Congress must keep up with medical researchCongratulations...


September 02, 1997

Congress must keep up with medical research

Congratulations to Dr. Bert Vogelstein, Dr. Kenneth W. Kinzler and the other Johns Hopkins scientists for their landmark discovery of a genetic mutation that causes colon cancer.

As scientific discoveries enhance our knowledge of health care, it is important that Congress re-evaluate coverage to ensure that medical benefits keep up with scientific knowledge.

In this case, Congress has taken such action by the adoption of my proposal to include colorectal screening as a covered benefit for Medicare beneficiaries who are age 65, starting in 1998.

Now, thanks to Johns Hopkins scientists, individuals who are identified with this genetic mutation will be able to obtain the appropriate preventive screening that may save their lives.

Benjamin L. Cardin


The writer represents Maryland's 3rd Congressional District.

Officials covering up bay health problems

Is it just me, or are state officials striving to brainwash Maryland citizens into believing there are no health risks related to fishing, swimming or eating seafood from the Pocomoke and surrounding areas?

It astonishes me how several articles in The Sun (Aug. 8 - 27) tried to convey a sense of utopia associated with the Pocomoke area, despite serious concerns about Pfiesteria and other health related issues surrounding these waters.

I'm not falling for all this. They say we should eat fish, seafood, swim and be happy.

Officials are obviously more concerned about perception and its effects upon the water-related businesses than they are about people's health and well-being, but do I as a citizen have to be continually insulted and misguided by inept attempts at covering up the real problems that exist?

Leigh A. Keller


Tobacco's harm was long known

The Aug. 2 Perspective article, ''Teeth-staining, puking habit," suggested these phrases be used to discourage youngsters from smoking.

The knowledge that tobacco was a scourge in many ways was known long, long ago.

In the 1600s, when legions of ships were engaged in the trade, King James of England said: ''It is loathsome to the eye, hateful to the nose, harmful to the brain and dangerous to the lungs.''

Little did he know how prophetic his words were, and what a grand argument when cigarette company executives say they had no idea this was a harmful product.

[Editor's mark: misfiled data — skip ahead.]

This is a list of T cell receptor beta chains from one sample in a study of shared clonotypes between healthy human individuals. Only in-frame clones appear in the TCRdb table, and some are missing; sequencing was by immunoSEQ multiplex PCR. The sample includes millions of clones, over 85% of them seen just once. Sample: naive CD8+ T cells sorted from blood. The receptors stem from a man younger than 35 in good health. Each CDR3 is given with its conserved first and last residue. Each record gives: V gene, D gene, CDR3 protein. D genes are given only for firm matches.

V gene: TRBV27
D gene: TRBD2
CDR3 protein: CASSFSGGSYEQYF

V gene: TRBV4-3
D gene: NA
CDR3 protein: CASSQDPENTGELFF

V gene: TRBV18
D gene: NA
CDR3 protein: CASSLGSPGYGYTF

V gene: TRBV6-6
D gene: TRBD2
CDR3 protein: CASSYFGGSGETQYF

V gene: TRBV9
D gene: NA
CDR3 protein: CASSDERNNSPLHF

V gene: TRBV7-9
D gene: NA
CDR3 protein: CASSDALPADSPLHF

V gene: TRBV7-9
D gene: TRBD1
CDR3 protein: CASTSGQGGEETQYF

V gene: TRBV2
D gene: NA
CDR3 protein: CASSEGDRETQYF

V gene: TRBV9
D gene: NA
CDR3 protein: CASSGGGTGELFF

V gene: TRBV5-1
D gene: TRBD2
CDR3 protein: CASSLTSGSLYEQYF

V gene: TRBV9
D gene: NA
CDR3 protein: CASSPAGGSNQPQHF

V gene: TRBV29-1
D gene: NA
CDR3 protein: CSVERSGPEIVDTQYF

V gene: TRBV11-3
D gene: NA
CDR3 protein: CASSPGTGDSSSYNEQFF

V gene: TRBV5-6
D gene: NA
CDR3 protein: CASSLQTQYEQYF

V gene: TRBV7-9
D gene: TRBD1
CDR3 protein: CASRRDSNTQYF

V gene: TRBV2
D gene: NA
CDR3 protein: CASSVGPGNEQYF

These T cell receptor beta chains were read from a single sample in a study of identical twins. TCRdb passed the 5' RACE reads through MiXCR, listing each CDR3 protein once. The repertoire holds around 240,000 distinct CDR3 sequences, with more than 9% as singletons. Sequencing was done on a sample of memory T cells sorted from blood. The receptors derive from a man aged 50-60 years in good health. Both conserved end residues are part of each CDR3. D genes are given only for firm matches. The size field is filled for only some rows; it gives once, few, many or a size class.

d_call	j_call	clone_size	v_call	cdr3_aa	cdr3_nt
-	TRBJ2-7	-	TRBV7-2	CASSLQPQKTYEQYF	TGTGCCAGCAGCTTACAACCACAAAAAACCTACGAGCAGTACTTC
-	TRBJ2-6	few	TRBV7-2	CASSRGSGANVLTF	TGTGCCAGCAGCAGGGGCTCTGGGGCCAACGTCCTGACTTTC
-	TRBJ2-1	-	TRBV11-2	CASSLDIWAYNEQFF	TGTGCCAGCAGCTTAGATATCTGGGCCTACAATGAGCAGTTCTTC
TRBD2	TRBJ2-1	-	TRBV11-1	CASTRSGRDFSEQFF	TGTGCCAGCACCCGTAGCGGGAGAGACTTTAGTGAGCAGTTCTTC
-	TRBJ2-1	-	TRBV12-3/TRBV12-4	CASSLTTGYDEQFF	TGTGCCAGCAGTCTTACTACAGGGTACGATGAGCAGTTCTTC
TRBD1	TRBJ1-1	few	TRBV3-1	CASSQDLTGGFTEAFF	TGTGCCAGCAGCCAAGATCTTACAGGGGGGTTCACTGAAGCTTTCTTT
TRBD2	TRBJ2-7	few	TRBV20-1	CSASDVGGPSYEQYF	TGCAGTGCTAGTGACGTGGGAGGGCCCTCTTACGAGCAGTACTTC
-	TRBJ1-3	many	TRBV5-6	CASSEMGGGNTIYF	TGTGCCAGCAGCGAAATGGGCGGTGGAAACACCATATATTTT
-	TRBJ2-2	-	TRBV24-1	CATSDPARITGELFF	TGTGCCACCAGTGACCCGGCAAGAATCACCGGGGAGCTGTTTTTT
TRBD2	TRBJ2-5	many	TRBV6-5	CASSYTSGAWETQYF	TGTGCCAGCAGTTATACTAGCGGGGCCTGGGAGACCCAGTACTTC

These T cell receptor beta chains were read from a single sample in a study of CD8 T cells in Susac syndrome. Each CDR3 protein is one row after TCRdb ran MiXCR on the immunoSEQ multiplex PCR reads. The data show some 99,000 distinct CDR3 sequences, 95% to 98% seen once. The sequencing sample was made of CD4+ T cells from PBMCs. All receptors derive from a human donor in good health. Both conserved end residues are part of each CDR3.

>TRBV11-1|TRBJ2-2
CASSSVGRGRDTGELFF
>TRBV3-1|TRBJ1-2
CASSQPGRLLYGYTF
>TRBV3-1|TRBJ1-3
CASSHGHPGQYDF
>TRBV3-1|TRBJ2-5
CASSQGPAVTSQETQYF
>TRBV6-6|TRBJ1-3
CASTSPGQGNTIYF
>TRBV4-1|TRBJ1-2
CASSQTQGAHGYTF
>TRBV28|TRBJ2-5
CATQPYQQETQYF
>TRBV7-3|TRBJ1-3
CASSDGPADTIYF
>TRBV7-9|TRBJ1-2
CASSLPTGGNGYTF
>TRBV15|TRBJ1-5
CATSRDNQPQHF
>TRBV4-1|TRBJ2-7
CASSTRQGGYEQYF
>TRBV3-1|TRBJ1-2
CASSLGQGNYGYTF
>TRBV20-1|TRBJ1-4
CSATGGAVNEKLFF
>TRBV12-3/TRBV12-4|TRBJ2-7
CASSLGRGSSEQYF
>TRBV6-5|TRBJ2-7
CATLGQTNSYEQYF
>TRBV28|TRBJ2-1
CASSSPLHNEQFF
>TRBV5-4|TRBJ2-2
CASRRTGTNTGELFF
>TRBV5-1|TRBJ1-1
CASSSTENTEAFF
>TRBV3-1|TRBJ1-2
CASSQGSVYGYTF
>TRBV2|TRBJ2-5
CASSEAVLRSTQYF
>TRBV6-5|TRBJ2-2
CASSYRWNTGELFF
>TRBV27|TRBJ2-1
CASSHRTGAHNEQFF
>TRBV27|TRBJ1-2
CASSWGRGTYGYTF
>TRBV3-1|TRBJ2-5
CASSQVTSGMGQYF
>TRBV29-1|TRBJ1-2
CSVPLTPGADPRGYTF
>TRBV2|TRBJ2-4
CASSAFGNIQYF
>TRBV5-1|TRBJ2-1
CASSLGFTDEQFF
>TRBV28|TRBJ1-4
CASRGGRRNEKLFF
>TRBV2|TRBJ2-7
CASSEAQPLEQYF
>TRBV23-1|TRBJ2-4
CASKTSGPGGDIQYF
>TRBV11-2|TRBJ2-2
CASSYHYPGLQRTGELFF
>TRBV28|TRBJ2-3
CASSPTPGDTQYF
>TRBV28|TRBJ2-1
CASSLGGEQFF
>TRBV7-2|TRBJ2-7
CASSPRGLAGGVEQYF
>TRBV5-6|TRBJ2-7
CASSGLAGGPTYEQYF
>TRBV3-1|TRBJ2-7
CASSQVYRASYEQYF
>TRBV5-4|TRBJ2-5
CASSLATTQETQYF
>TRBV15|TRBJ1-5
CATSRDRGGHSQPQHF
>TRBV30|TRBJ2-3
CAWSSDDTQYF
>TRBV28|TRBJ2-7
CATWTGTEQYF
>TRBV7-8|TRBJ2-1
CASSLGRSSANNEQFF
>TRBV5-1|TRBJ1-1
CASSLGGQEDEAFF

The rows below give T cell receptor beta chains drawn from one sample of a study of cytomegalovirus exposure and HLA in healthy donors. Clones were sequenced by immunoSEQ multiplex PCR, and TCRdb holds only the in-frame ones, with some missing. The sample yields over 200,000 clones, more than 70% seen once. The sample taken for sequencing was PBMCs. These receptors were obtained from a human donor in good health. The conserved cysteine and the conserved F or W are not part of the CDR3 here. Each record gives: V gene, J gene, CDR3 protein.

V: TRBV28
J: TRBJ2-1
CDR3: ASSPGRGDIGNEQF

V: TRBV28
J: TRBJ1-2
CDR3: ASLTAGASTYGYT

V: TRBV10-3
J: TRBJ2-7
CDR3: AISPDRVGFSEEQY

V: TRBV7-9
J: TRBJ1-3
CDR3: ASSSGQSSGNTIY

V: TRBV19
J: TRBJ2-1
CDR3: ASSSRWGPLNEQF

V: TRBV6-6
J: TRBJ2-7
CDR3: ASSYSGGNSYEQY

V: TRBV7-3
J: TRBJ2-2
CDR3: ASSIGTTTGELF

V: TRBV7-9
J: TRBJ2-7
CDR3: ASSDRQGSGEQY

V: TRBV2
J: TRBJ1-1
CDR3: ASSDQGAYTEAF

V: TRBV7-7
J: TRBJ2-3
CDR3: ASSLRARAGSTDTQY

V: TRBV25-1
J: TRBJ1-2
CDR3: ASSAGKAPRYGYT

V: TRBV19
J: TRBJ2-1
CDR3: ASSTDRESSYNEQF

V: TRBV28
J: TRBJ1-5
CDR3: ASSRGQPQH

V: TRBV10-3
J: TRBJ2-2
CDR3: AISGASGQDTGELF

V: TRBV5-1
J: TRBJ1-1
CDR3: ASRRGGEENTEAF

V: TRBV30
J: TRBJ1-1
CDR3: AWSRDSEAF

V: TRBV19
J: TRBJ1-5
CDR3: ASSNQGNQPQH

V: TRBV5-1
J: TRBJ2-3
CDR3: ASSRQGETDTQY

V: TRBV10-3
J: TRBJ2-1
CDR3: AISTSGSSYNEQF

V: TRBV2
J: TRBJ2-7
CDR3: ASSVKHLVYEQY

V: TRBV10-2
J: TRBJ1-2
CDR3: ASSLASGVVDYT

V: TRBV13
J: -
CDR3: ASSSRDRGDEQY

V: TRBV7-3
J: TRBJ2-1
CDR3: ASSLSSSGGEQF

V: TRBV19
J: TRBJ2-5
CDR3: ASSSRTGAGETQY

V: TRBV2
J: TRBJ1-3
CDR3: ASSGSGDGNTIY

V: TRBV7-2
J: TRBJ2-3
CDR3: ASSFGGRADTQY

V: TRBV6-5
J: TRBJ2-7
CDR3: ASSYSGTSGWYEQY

Cooky McClung


A dangerous military strategy

In ''Expensive dinosaurs'' (Perspective, Aug. 10), William E. Odom argues that the United States should replace aircraft carriers and Marine expeditionary forces with Army and Air Force units that fly into a foreign country to marry up with prepositioned equipment and supplies.

Underlying his argument is the assumption that regimes in conflict-prone regions are sufficiently stable to guarantee both the security of the material stored in their countries and the safety of transport aircraft bringing in the troops. The countries we most fear in the Persian Gulf, for example, were once our allies.

The regimes Mr. Odom would have as custodians of our stores in the region are notoriously unstable. A revolution, a coup or even the succession of a monarch with different ideas from his predecessor, can convert vacuum-packed air bases and warehouses full of tanks into strategic liabilities.

A change in alliances, which usually results in the trading of one set of enemies for another, can render prepositioning facilities obsolete with the stroke of a pen.

In contrast to fixed installations, naval forces are far less vulnerable to the fickle winds of political change.

In a world where those governments tend to pursue their own interests rather than supporting ours, such strategic flexibility is a great virtue.

Bruce I. Gudmundsson

Quantico, Va.

Mechanic Theatre is alive and well

I am addressing the reference in your Aug. 22 editorial about the Mechanic Theatre being outdated.

Nowhere in this country is there a more intimate performance space than this theater. The Mechanic is a favorite stop on the "Les Miserables" itinerary, as it is for many companies appearing here. The audience "shares" the performance experience with those on the other side of the curtain, which is something sorely lacking in larger, colder theaters throughout the country.

We all recognize the economics of show business dictate the need for a larger theater and we hope some day to have a new one, as some shows are presently unable to play Baltimore. In the meantime, we want everyone to know we are alive and well and in the process of preparing a wonderful line-up of the best Broadway has to offer.

Brian Liddicoat


The writer is general manager of Baltimore Center for the Performing Arts and manager of the Morris A. Mechanic Theatre.

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